JEL: A12 D00 D01 D03 D20 D50 Z13
    Date: 2015–12
  8. By: João Salazar LEITE (Department of Institutional Relations, Studies and Prospectives, CASES-Cooperativa António Sérgio para a Economia Social, Lisboa, Portugal)
    Abstract: Job creation by cooperatives and other social economy organizations requires an open spirit towards new forms of co-operatives, the doctrine call hybrids. In Portugal, public interest cooperatives is since 1984 a hybrid form made possible by the constitutional statement that a cooperative sector joins the public and private ownership of the means of production sectors. The public interest cooperative model needs to be adapted following the publication of the Social Economy Framework Law of May 8, 2013. The participation of municipal authorities in the building process of cooperative and other social economy organizations is fundamental to the sustainable development of the territories and populations fixation. I propose that social economy houses, real poles of job and income creation, could be developed under municipal supervision, therefore contributing to a real implementation of a tightly woven cooperative and social sector.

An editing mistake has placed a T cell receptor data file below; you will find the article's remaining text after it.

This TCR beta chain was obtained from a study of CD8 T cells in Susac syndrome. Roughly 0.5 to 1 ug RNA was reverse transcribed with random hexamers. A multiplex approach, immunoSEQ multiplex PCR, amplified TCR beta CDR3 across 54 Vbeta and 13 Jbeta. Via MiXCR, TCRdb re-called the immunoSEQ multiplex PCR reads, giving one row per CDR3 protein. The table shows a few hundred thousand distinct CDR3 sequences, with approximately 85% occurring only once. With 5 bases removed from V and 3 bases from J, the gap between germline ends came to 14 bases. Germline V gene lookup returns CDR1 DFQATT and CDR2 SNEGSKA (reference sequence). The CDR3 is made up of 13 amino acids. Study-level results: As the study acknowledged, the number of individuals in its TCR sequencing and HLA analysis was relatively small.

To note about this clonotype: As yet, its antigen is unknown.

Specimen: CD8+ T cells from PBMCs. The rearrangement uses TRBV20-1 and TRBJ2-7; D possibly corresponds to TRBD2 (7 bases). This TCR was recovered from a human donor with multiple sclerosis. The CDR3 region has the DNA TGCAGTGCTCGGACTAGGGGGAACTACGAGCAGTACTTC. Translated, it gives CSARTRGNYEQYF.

Keywords: municipalities, cooperatives, social economy, law, public interest, Portugal
    JEL: P13
    Date: 2015
  9. By: Schmitt, Rebecca
    Abstract: This paper provides a descriptive decision model that is based on a single behavioral pattern: human beings strive for consistency between what they do, what they think and what they perceive. This pattern manifests in the decision maker’s aim to bring his attitudes, beliefs and behavior into balance. Drawing principally on the theory of cognitive dissonance by Festinger (1957), the model shows how the concept of attitudes and the concept of preferences are interwoven by the human need for consistency. It closes the conceptual gap between preferences and attitudes. The model is an alternative approach to additive utility models, such as the one by Fehr and Schmidt (1999). Models of this class are not capable of explaining behavioral discontinuities in the mini ultimatum game. In contrast, the attitude-based model covers this behavioral pattern.
    Keywords: Preference Formation, Attitudes, Cognitive Dissonance, Preference Reversal, Additive Utility, Ultimatum Game